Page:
A recent report by Avendus Capital on “India EV Landscape|Charging up the EV ecosystem” analyses the economics of a typical public charging station for electric vehicles (EVs) in India. It suggests that a full-fledged charging station meeting the Ministry of Power‘s requirements would require an investment of at least INR 6 million. The projected project internal rate of return (IRR) is 20% or higher over a 10-year period, with equity IRR potentially exceeding 25%.
Expenses of a public EV charging station
The assumed configuration for the charging station includes two Type 2 AC chargers with a power output of 3.4 kW each, three Bharat DC001 chargers with a power output of 15 kW each, and two 100 kW chargers. In addition to charger investments, a significant portion of the total investment is allocated to obtaining electricity connections, setting up electric infrastructure, and civil works, which can account for up to 50% of the charging station’s cost. The analysis expects low overall utilization of public chargers in the base case, as more than 90% of EV charging typically occurs at home.
Image source: Avendus
Revenue opportunities for a public charging station
Operators have opportunities to generate additional revenue through advertising and promoting nearby businesses, in addition to energy sales. The cost structure of an EV charging station includes electricity, maintenance, manpower, land lease, software, and marketing expenses. Initially, fixed costs such as land lease, manpower, and maintenance dominate, but as charger utilization increases, electricity expenses become the largest cost component.
The analysis provides cash flow projections and IRRs based on three scenarios (Base, Upside, and Downside) that consider variations in charger utilization, electricity tariffs, pricing strategies, and operational costs. These IRRs are subject to market dynamics and operational factors. This analysis suggests that investing in a public charging station can yield attractive returns, but the actual profitability will depend on various factors.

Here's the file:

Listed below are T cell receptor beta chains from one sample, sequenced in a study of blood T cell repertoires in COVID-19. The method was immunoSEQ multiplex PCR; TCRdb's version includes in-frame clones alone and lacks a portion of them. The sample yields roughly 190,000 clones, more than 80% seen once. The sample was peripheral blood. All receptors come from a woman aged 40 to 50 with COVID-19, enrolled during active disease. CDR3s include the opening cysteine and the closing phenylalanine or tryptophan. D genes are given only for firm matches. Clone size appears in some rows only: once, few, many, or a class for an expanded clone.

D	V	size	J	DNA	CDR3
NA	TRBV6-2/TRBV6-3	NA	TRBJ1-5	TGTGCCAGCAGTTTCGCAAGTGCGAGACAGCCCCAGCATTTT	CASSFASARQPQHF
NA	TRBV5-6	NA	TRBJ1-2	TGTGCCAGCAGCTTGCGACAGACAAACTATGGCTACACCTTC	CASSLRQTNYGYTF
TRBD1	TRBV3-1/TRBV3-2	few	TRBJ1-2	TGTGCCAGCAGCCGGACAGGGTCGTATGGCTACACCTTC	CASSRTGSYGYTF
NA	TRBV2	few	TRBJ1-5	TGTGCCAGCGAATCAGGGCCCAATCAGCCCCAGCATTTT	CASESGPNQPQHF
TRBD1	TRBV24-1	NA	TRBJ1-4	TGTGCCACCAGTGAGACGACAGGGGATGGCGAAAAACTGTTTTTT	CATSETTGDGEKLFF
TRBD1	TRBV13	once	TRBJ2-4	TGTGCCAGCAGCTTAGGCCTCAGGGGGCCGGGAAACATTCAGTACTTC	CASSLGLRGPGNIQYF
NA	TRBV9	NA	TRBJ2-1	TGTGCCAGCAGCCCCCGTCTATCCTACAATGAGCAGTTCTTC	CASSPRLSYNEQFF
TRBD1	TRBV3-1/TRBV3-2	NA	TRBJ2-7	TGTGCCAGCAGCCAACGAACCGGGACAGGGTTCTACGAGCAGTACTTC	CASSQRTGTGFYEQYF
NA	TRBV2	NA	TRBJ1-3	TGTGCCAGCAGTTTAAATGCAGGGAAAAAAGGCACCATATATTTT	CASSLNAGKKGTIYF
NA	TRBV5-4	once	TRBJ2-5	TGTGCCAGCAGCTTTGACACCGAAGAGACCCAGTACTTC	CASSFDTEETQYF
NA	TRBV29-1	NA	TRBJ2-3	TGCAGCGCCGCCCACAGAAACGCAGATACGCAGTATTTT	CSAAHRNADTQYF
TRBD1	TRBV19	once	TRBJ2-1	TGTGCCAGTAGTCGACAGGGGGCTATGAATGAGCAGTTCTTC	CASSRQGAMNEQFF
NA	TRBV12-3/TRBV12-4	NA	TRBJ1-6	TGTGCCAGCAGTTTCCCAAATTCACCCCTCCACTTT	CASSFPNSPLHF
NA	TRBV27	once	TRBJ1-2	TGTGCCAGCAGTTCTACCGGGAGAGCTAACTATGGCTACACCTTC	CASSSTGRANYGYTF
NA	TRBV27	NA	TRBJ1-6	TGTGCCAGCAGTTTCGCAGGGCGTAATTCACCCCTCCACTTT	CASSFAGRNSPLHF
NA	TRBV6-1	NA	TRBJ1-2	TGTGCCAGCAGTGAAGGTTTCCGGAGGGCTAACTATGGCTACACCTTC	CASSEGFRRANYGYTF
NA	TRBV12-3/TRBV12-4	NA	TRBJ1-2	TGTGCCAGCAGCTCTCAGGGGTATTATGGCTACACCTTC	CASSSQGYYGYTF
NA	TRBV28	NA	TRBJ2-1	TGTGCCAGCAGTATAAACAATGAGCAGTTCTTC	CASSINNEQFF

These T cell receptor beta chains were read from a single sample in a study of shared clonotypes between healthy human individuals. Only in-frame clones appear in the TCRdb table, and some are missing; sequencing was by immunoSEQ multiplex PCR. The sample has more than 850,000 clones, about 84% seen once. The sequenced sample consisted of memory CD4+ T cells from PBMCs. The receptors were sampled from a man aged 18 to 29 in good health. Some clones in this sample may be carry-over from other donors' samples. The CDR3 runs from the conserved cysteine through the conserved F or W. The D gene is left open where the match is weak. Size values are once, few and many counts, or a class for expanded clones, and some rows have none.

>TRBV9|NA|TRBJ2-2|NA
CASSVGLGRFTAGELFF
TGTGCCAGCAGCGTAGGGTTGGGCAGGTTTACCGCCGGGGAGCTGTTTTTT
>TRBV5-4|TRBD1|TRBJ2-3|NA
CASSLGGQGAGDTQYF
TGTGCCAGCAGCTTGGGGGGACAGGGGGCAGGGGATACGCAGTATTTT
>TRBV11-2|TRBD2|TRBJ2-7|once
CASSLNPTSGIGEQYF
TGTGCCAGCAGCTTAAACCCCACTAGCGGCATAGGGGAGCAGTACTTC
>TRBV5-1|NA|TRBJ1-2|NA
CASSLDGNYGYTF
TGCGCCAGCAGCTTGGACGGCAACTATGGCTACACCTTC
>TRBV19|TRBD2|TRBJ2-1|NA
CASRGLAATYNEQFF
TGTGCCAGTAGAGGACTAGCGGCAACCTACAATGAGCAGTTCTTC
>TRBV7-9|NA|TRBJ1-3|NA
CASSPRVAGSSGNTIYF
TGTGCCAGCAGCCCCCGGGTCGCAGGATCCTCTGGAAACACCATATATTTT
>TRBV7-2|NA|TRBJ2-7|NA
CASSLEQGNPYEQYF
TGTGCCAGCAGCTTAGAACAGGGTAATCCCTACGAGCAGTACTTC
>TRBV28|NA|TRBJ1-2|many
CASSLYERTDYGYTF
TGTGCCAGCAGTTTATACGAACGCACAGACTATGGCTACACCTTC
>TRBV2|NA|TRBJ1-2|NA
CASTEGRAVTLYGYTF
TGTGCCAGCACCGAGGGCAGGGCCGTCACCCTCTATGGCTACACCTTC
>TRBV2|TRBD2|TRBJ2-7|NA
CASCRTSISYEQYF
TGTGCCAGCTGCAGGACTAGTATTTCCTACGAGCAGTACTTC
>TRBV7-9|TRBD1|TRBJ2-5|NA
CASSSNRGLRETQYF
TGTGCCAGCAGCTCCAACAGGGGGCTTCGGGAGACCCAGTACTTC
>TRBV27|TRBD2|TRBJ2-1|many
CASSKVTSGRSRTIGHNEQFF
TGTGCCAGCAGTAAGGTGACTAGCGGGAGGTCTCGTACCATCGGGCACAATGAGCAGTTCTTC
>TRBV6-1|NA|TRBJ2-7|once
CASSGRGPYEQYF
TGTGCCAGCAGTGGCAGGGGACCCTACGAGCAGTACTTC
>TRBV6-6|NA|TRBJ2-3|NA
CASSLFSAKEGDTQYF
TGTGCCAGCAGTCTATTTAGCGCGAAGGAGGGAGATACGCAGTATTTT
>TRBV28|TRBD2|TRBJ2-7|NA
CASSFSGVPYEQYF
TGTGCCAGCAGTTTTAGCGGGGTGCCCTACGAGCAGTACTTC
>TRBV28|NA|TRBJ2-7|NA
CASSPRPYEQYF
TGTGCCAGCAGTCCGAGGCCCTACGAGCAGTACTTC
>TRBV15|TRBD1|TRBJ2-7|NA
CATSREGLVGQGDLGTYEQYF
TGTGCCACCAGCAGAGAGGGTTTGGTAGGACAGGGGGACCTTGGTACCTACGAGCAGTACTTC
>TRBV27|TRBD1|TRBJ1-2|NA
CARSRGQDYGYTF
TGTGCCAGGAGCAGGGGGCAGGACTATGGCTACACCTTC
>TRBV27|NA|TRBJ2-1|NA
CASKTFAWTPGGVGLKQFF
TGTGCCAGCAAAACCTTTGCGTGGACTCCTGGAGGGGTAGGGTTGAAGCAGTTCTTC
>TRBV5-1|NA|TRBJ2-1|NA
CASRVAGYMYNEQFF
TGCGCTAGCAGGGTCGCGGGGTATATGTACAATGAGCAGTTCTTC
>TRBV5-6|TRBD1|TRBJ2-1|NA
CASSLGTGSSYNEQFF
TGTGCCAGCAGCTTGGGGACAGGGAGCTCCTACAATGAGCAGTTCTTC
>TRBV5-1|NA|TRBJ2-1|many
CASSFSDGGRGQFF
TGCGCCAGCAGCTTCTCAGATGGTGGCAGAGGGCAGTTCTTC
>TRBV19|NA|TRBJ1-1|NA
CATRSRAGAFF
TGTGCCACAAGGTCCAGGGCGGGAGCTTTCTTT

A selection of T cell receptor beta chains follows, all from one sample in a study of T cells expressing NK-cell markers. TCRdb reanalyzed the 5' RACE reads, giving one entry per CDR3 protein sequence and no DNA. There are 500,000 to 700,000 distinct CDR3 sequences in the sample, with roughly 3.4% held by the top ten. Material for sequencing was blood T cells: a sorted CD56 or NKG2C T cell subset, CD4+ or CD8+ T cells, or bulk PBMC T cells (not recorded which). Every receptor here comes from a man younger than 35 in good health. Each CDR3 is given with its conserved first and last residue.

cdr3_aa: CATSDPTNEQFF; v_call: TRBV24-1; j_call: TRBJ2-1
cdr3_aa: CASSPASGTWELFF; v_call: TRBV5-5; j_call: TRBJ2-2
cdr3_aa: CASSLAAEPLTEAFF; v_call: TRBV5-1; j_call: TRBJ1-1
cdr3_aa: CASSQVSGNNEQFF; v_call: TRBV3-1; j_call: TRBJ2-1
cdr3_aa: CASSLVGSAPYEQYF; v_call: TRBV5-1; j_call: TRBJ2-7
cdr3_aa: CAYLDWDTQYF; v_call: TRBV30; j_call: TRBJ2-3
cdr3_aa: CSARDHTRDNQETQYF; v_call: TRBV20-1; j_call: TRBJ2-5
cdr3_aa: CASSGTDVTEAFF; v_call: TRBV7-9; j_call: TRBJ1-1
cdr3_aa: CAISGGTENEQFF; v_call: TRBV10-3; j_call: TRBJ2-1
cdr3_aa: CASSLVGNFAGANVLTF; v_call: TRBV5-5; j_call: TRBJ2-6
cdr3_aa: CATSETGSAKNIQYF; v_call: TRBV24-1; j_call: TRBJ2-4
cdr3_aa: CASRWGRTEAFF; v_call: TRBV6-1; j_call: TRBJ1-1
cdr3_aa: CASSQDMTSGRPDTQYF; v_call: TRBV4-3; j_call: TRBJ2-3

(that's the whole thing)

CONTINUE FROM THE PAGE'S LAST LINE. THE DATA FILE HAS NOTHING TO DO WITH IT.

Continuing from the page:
Scale of EV charging infrastructure
The Indian market presents a significant opportunity for the expansion of public EV charging infrastructure. Currently, there are approximately 11,000 public EV chargers in India, with 6,800 being slow chargers and the rest being fast chargers. However, it is projected that by 2030, India will require at least 1.3 million public EV chargers to support the growing number of EVs on the road.
Out of the required chargers, around 85% will be Level 2 chargers (AC slow chargers), while the remaining will be fast chargers primarily installed in dedicated charging stations in captive and public spaces. Additionally, there will be a demand for over 13 million Level 1 chargers (pod-type chargers) to facilitate home charging for more than 60 million electric two-wheelers and three-wheelers by 2030. These Level 1 chargers will be sold along with the vehicles by OEMs at the time of purchase.
Image source: Avendus
The adoption of EVs, particularly in the two-wheeler and three-wheeler segments, has been growing rapidly in FY 2023. However, to achieve a similar level of adoption across other vehicle categories, the development of public charging infrastructure needs to expand rapidly. This is crucial for addressing customer concerns related to range anxiety and ensuring the widespread adoption of EVs.
EV charging unit economics model by Avendus
The EV charging unit economics model assumes the following capital expenditure (capex) investments for various charger types:
The total capex investment, considering charger investments and additional components, amounts to INR 60,30,000. The model provides a cost breakdown for various charger types and additional capex components required for setting up an EV charging station.
The pricing assumptions for electricity charges per kilowatt-hour (kWh) for different charger types over a 10-year period are as follows:
The EV charging unit economics model considers three scenarios: base case, upside case, and downside case, for the utilization of different charger types over a 10-year period.
A few more assumptions are important for analyzing the financial feasibility and profitability of the EV charging station project.
Image source: Avendus
The analysis highlights the potential for favourable returns and the need for rapid development in public charging infrastructure to support the adoption of electric vehicles in India. Avendus adds a disclaimer that it is crucial to consider market variations and constantly monitor and adjust the business strategy to ensure the economic viability of the charging station project.
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